SSL is a standard mechanism for sending and receiving electronic communications in encrypted form. SSL can be used wherever confidential information is to be sent between machines, such as a network, a company intranet, or the Internet. For brevity, this book generally talks about the Internet.
SSL is heavily reliant on the use of Public Key Infrastructures (PKIs). A PKI is a system of issuing online certificates to people and organizations involved in electronic communications - such as Web sites - to confirm their authenticity and trustworthiness.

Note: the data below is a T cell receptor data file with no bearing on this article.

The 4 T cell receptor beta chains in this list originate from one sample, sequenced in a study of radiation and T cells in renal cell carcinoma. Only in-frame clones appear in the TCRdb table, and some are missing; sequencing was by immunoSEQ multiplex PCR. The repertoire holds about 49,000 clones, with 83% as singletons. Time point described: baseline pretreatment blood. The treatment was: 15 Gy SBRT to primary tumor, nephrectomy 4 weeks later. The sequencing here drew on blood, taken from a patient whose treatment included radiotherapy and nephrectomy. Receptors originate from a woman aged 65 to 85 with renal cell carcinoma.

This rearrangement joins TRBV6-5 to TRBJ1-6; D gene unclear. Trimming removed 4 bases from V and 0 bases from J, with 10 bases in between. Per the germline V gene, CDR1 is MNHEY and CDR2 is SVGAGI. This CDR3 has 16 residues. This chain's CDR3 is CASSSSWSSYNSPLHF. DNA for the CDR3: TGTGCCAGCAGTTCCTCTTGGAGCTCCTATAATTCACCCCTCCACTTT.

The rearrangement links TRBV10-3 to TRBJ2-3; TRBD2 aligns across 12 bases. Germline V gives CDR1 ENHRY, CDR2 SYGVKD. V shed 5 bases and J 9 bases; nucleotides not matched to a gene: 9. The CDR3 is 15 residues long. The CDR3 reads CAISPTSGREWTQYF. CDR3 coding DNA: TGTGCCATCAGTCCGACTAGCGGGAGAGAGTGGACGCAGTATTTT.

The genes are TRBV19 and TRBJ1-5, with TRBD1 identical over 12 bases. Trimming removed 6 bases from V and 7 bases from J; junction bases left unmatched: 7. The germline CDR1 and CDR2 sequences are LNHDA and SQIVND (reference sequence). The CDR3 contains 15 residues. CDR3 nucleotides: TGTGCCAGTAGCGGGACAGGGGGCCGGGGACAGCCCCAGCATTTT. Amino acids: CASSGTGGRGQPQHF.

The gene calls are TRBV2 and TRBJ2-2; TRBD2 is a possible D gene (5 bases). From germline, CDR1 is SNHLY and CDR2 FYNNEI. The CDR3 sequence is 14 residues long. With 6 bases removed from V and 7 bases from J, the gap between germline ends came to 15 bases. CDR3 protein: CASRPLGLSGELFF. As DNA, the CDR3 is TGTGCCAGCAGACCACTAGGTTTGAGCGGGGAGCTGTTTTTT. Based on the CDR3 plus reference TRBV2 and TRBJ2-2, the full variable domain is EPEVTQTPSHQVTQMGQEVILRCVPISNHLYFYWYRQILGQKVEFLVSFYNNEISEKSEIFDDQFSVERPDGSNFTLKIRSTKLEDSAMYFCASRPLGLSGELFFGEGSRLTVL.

SSL is widely used by organizations large and small. For example, if you use online banking, you may notice that the Web addresses - also known as universal resource locators (URL) - of many pages on your bank's Web site have addresses beginning https rather than http. This indicates that messages between that Web page and the Web site are sent via a version of HTTP that uses SSL.
Any two software programs that communicate with one another and have SSL support can send their messages to one another in encrypted form, provided that they also have a trust relationship with a PKI.
SSL can provide the following benefits:
Some of the above benefits are provided by PKIs that are used by SSL.